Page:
Probably, the term Trike Patrol is something you have heard before. It refers to the model search in the Philippines that was initiated by an American website back in 2006. Their mode of finding female models for their episodes involved trikes, those motorcycle powered side carts that are used by commuters in and around smaller cities in the Philippines such as Angeles City or General Santos City. Using such trikes to find models for photography and scout interesting locations is somewhat of a great thing to do.
Hiring a trike driver for a couple of hours and ask him to drive you around landmarks of the city can be very interesting and mind opening. It provides a unique opportunity to observe daily life of Filipinos and their behaviour in busy situations. It’s eye opening how they avoid or confront stressful situations. Well, all of that minus the discomfort of potholes and bumper to bumper traffic with drivers sneaking their trikes past obstacles. On one side you see the innocent beauty of young students while the next person – an elder citizen fighting poverty and other inconveniences of fate such as hunger and sickness – dramatically shows how they might end up in 30 to 40 years. The Philippines are a poverty stricken country that offer little opportunities to people outside of the elites from Cebu and Makati City.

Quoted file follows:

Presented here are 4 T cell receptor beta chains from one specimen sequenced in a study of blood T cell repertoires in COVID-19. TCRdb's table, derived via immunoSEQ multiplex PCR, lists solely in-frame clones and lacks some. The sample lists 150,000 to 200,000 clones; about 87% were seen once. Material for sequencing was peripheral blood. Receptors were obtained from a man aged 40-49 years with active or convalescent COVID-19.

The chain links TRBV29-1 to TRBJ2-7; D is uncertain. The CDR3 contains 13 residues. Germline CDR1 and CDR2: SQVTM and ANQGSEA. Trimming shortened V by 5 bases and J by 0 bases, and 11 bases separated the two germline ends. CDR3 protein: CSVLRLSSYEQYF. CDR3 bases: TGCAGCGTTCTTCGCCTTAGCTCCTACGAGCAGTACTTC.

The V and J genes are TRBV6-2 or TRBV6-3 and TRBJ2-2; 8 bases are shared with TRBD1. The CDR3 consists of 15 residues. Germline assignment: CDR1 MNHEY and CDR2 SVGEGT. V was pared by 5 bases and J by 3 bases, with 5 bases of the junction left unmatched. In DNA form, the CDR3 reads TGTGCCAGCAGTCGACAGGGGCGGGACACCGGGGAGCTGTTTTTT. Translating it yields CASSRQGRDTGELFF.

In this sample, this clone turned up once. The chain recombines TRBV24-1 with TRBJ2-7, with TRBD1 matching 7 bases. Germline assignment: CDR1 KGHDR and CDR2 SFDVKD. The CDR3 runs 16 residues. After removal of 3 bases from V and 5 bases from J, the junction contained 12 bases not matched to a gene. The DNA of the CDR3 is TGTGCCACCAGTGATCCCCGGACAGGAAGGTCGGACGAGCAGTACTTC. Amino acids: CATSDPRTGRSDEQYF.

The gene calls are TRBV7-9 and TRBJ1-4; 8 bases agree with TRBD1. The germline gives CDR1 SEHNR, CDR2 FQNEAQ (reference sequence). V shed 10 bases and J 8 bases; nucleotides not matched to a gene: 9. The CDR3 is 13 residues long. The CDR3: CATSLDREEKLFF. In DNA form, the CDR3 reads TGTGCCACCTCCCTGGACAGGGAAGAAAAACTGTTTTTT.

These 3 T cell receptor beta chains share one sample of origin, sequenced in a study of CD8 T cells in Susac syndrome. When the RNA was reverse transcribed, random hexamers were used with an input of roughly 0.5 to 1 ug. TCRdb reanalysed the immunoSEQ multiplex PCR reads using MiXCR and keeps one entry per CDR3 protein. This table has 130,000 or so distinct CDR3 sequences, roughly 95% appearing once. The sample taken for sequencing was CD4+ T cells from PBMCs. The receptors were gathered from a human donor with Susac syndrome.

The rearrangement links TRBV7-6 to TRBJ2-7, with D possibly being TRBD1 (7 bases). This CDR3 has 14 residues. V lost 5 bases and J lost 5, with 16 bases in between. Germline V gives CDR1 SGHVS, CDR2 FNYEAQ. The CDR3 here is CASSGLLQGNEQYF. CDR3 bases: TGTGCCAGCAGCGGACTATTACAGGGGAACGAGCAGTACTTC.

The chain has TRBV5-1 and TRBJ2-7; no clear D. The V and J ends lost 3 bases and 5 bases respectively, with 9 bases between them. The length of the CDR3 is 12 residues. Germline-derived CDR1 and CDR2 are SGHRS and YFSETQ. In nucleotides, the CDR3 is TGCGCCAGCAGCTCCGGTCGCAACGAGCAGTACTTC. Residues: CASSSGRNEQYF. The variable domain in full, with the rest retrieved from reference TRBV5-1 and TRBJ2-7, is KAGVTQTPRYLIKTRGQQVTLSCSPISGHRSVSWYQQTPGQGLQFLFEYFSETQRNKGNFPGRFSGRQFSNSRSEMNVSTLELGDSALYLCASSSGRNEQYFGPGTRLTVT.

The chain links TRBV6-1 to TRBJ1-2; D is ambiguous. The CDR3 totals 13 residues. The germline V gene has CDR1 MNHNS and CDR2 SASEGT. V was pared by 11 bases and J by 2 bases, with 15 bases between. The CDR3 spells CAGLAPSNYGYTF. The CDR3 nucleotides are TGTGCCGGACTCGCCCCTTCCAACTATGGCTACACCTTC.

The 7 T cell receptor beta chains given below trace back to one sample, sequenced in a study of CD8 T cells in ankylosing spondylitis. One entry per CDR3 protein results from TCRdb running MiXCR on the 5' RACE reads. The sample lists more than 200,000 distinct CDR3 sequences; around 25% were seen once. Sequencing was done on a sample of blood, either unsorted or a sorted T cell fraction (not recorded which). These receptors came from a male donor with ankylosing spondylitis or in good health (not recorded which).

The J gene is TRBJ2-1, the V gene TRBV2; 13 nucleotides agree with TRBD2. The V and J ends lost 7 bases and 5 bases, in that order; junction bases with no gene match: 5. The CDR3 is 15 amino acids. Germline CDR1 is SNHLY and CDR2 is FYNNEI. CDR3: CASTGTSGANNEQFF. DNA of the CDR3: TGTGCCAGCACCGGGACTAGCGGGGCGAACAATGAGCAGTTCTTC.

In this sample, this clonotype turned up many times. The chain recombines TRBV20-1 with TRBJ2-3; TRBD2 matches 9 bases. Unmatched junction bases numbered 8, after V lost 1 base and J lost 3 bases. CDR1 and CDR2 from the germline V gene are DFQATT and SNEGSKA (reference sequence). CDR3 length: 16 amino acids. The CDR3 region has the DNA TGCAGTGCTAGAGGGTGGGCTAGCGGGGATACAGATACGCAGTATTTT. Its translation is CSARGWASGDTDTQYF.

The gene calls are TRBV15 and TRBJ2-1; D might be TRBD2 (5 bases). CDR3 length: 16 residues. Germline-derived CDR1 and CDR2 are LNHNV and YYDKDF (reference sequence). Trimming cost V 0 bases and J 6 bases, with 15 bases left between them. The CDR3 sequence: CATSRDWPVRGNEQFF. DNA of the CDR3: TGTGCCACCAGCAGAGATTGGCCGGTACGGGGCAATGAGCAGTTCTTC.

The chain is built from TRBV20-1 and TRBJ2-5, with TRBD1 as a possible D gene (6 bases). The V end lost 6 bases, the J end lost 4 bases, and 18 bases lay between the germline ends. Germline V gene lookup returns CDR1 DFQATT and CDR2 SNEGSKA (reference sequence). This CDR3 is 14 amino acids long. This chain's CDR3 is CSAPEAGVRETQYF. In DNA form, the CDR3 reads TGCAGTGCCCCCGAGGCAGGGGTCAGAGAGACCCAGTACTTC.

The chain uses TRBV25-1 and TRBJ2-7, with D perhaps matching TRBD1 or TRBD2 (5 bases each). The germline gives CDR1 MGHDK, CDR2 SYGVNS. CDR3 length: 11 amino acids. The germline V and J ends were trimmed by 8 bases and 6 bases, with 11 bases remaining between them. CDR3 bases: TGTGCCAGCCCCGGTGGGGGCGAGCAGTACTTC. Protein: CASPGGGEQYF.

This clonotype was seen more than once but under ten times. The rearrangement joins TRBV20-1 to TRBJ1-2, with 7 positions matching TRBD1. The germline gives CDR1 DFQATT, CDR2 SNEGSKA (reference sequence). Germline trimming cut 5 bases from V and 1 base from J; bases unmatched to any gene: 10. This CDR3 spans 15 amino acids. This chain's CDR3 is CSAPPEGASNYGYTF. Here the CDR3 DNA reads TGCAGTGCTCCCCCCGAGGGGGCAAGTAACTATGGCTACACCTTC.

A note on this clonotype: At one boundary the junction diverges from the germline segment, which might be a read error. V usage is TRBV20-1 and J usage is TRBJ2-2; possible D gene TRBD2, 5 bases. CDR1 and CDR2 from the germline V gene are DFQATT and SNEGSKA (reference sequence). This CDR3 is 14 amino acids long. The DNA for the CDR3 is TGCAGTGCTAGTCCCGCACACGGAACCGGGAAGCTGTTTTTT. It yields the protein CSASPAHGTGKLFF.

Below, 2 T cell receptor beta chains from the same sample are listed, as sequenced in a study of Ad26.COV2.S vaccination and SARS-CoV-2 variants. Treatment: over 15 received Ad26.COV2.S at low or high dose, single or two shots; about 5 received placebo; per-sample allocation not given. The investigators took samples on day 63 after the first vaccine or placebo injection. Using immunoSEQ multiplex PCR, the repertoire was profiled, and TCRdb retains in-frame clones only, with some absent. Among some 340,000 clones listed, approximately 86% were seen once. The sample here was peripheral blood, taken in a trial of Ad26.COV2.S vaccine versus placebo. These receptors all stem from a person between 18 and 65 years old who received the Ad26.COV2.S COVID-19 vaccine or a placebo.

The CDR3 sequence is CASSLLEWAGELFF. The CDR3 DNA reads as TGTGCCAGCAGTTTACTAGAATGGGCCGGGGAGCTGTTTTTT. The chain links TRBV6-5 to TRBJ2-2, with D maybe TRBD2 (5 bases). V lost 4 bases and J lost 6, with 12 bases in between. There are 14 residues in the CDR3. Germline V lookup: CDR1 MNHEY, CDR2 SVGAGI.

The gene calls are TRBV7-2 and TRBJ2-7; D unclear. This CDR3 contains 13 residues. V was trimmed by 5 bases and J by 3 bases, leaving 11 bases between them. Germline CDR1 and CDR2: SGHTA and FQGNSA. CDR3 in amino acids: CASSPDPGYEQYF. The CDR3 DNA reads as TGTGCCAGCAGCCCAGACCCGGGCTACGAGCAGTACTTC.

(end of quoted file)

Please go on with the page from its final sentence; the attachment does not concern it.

Many sleazy producers abuse this situation to pressure female models into performances they might not be proud of. It’s a threat to society, but one of the only chances for uneducated female photo models to capture the moment of stardom – in some way, temporarily, at least. There are isolated cases of models being able to become famous models, some of whom have been featured in magazines such as FHM and Penthouse. Those who appeared in short videos on Trike Patrol, however, never made it.
For aspiring photographers Trike Patrols are still a great ways to explore and find talent in the most natural way by going back to the roots. Enjoy the bumps on your head and bottom.